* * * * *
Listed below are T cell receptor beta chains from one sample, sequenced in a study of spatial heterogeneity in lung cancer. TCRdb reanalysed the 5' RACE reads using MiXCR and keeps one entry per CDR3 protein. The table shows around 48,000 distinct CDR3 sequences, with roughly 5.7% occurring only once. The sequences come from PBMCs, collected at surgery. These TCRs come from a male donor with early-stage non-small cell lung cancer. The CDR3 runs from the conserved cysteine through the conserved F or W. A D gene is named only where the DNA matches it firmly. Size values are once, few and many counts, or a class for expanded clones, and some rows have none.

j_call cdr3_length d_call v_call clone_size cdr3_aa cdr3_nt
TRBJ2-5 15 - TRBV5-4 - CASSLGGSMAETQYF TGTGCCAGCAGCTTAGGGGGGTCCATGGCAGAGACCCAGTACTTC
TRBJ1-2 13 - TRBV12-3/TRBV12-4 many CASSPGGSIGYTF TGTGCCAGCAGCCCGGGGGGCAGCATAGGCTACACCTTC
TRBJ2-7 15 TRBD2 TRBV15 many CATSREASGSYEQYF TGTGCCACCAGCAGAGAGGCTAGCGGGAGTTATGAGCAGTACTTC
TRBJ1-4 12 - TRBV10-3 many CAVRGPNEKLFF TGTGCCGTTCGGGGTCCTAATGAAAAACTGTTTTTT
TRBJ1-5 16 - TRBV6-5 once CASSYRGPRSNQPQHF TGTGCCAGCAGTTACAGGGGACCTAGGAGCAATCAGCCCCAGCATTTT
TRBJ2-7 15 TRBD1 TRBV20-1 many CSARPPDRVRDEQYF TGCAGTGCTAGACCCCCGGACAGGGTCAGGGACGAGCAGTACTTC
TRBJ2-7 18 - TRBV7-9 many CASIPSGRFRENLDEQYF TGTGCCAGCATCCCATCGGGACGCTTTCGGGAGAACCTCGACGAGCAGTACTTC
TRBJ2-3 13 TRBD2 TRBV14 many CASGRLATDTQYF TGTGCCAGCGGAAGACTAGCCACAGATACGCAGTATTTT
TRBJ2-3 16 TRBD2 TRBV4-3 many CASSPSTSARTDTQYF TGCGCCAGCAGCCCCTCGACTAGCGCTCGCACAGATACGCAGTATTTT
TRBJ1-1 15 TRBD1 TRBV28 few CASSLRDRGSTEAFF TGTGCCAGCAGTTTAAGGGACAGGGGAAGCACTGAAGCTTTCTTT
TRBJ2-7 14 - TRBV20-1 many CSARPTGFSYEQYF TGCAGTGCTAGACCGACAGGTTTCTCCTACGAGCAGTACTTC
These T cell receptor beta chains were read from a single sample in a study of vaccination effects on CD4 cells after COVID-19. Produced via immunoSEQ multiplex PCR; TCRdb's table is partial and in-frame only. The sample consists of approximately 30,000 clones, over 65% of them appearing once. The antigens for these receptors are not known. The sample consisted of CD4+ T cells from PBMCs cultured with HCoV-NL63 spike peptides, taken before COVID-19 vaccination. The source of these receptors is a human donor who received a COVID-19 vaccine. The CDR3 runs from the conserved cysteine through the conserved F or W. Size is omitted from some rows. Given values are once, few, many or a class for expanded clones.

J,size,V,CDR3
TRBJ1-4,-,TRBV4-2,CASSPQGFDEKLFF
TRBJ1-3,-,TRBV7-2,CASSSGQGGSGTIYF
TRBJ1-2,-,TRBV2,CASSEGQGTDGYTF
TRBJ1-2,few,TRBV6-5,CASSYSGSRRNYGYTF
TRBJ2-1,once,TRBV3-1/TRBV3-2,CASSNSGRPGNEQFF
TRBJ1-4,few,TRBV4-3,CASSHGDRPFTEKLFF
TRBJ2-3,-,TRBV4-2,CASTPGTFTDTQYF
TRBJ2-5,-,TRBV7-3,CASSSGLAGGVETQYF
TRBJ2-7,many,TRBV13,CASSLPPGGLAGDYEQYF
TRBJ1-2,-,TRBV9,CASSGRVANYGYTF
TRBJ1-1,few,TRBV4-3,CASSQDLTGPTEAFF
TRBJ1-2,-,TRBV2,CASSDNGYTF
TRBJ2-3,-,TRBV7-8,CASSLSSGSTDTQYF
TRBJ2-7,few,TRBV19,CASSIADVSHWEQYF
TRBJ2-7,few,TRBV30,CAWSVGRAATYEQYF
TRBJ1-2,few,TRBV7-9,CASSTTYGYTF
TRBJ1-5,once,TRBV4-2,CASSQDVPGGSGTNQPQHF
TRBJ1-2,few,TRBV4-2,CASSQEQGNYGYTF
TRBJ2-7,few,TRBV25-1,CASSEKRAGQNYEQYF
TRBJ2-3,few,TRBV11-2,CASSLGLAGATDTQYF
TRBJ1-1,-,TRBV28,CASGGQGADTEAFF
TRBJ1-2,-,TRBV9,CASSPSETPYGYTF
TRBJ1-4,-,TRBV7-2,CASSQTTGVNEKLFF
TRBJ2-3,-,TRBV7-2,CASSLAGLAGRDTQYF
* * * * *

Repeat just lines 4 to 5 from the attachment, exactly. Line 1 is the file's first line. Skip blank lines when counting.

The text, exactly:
TRBJ1-2 13 - TRBV12-3/TRBV12-4 many CASSPGGSIGYTF TGTGCCAGCAGCCCGGGGGGCAGCATAGGCTACACCTTC
TRBJ2-7 15 TRBD2 TRBV15 many CATSREASGSYEQYF TGTGCCACCAGCAGAGAGGCTAGCGGGAGTTATGAGCAGTACTTC